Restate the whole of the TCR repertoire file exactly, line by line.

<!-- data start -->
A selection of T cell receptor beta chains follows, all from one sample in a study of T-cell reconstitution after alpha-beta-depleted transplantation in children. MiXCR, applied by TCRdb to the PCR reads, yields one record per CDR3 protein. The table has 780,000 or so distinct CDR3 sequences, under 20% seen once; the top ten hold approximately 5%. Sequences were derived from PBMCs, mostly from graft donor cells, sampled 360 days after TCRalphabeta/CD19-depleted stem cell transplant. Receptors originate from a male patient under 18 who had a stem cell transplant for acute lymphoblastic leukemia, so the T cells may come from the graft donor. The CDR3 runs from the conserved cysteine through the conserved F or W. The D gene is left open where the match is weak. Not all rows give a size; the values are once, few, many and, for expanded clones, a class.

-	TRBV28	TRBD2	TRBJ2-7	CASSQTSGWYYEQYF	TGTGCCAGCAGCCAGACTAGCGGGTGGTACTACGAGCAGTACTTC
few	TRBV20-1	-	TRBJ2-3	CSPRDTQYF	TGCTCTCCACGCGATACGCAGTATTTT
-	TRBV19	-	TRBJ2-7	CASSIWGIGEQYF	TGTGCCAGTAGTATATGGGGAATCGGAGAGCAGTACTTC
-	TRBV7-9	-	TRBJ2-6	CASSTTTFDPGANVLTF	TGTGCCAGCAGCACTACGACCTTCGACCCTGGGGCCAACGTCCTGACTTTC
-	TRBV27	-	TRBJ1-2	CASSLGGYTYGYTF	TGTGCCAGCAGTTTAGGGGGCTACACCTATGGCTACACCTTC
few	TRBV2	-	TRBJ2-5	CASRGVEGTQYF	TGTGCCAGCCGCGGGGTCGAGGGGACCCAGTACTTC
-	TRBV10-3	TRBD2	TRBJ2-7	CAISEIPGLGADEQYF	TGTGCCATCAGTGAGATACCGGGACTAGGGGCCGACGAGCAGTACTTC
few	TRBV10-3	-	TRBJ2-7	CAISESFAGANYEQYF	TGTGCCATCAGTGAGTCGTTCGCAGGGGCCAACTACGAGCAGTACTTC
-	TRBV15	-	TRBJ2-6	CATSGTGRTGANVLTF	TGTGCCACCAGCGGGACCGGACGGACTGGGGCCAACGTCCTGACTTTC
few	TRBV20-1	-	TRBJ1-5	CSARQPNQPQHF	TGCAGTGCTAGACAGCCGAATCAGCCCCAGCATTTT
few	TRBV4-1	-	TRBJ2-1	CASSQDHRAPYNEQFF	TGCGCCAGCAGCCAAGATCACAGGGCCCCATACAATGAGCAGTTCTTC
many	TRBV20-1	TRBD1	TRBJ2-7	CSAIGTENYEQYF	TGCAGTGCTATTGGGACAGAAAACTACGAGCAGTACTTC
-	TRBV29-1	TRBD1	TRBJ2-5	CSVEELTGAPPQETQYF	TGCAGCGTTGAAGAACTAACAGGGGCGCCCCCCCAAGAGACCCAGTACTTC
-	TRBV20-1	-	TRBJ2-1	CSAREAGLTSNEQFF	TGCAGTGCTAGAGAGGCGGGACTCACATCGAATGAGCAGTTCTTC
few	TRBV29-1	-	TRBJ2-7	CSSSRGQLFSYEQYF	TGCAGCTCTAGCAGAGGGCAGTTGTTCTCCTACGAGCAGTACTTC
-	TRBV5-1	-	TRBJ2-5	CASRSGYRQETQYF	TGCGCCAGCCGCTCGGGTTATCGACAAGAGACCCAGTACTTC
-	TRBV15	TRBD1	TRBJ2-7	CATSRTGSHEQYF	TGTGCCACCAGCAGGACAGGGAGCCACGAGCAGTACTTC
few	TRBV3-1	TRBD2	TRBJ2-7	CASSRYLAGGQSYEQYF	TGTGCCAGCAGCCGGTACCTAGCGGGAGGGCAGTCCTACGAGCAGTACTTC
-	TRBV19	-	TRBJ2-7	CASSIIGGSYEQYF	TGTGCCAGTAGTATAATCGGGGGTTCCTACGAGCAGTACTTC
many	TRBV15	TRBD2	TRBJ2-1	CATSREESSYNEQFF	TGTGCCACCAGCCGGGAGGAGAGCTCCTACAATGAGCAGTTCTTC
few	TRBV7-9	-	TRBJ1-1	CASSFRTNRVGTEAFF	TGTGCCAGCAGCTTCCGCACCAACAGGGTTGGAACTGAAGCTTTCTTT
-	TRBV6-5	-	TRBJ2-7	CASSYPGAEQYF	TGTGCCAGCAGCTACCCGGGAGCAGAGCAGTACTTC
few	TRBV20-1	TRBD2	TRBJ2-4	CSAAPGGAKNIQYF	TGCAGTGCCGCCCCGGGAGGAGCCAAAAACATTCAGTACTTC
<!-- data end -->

A selection of T cell receptor beta chains follows, all from one sample in a study of T-cell reconstitution after alpha-beta-depleted transplantation in children. MiXCR, applied by TCRdb to the PCR reads, yields one record per CDR3 protein. The table has 780,000 or so distinct CDR3 sequences, under 20% seen once; the top ten hold approximately 5%. Sequences were derived from PBMCs, mostly from graft donor cells, sampled 360 days after TCRalphabeta/CD19-depleted stem cell transplant. Receptors originate from a male patient under 18 who had a stem cell transplant for acute lymphoblastic leukemia, so the T cells may come from the graft donor. The CDR3 runs from the conserved cysteine through the conserved F or W. The D gene is left open where the match is weak. Not all rows give a size; the values are once, few, many and, for expanded clones, a class.

-	TRBV28	TRBD2	TRBJ2-7	CASSQTSGWYYEQYF	TGTGCCAGCAGCCAGACTAGCGGGTGGTACTACGAGCAGTACTTC
few	TRBV20-1	-	TRBJ2-3	CSPRDTQYF	TGCTCTCCACGCGATACGCAGTATTTT
-	TRBV19	-	TRBJ2-7	CASSIWGIGEQYF	TGTGCCAGTAGTATATGGGGAATCGGAGAGCAGTACTTC
-	TRBV7-9	-	TRBJ2-6	CASSTTTFDPGANVLTF	TGTGCCAGCAGCACTACGACCTTCGACCCTGGGGCCAACGTCCTGACTTTC
-	TRBV27	-	TRBJ1-2	CASSLGGYTYGYTF	TGTGCCAGCAGTTTAGGGGGCTACACCTATGGCTACACCTTC
few	TRBV2	-	TRBJ2-5	CASRGVEGTQYF	TGTGCCAGCCGCGGGGTCGAGGGGACCCAGTACTTC
-	TRBV10-3	TRBD2	TRBJ2-7	CAISEIPGLGADEQYF	TGTGCCATCAGTGAGATACCGGGACTAGGGGCCGACGAGCAGTACTTC
few	TRBV10-3	-	TRBJ2-7	CAISESFAGANYEQYF	TGTGCCATCAGTGAGTCGTTCGCAGGGGCCAACTACGAGCAGTACTTC
-	TRBV15	-	TRBJ2-6	CATSGTGRTGANVLTF	TGTGCCACCAGCGGGACCGGACGGACTGGGGCCAACGTCCTGACTTTC
few	TRBV20-1	-	TRBJ1-5	CSARQPNQPQHF	TGCAGTGCTAGACAGCCGAATCAGCCCCAGCATTTT
few	TRBV4-1	-	TRBJ2-1	CASSQDHRAPYNEQFF	TGCGCCAGCAGCCAAGATCACAGGGCCCCATACAATGAGCAGTTCTTC
many	TRBV20-1	TRBD1	TRBJ2-7	CSAIGTENYEQYF	TGCAGTGCTATTGGGACAGAAAACTACGAGCAGTACTTC
-	TRBV29-1	TRBD1	TRBJ2-5	CSVEELTGAPPQETQYF	TGCAGCGTTGAAGAACTAACAGGGGCGCCCCCCCAAGAGACCCAGTACTTC
-	TRBV20-1	-	TRBJ2-1	CSAREAGLTSNEQFF	TGCAGTGCTAGAGAGGCGGGACTCACATCGAATGAGCAGTTCTTC
few	TRBV29-1	-	TRBJ2-7	CSSSRGQLFSYEQYF	TGCAGCTCTAGCAGAGGGCAGTTGTTCTCCTACGAGCAGTACTTC
-	TRBV5-1	-	TRBJ2-5	CASRSGYRQETQYF	TGCGCCAGCCGCTCGGGTTATCGACAAGAGACCCAGTACTTC
-	TRBV15	TRBD1	TRBJ2-7	CATSRTGSHEQYF	TGTGCCACCAGCAGGACAGGGAGCCACGAGCAGTACTTC
few	TRBV3-1	TRBD2	TRBJ2-7	CASSRYLAGGQSYEQYF	TGTGCCAGCAGCCGGTACCTAGCGGGAGGGCAGTCCTACGAGCAGTACTTC
-	TRBV19	-	TRBJ2-7	CASSIIGGSYEQYF	TGTGCCAGTAGTATAATCGGGGGTTCCTACGAGCAGTACTTC
many	TRBV15	TRBD2	TRBJ2-1	CATSREESSYNEQFF	TGTGCCACCAGCCGGGAGGAGAGCTCCTACAATGAGCAGTTCTTC
few	TRBV7-9	-	TRBJ1-1	CASSFRTNRVGTEAFF	TGTGCCAGCAGCTTCCGCACCAACAGGGTTGGAACTGAAGCTTTCTTT
-	TRBV6-5	-	TRBJ2-7	CASSYPGAEQYF	TGTGCCAGCAGCTACCCGGGAGCAGAGCAGTACTTC
few	TRBV20-1	TRBD2	TRBJ2-4	CSAAPGGAKNIQYF	TGCAGTGCCGCCCCGGGAGGAGCCAAAAACATTCAGTACTTC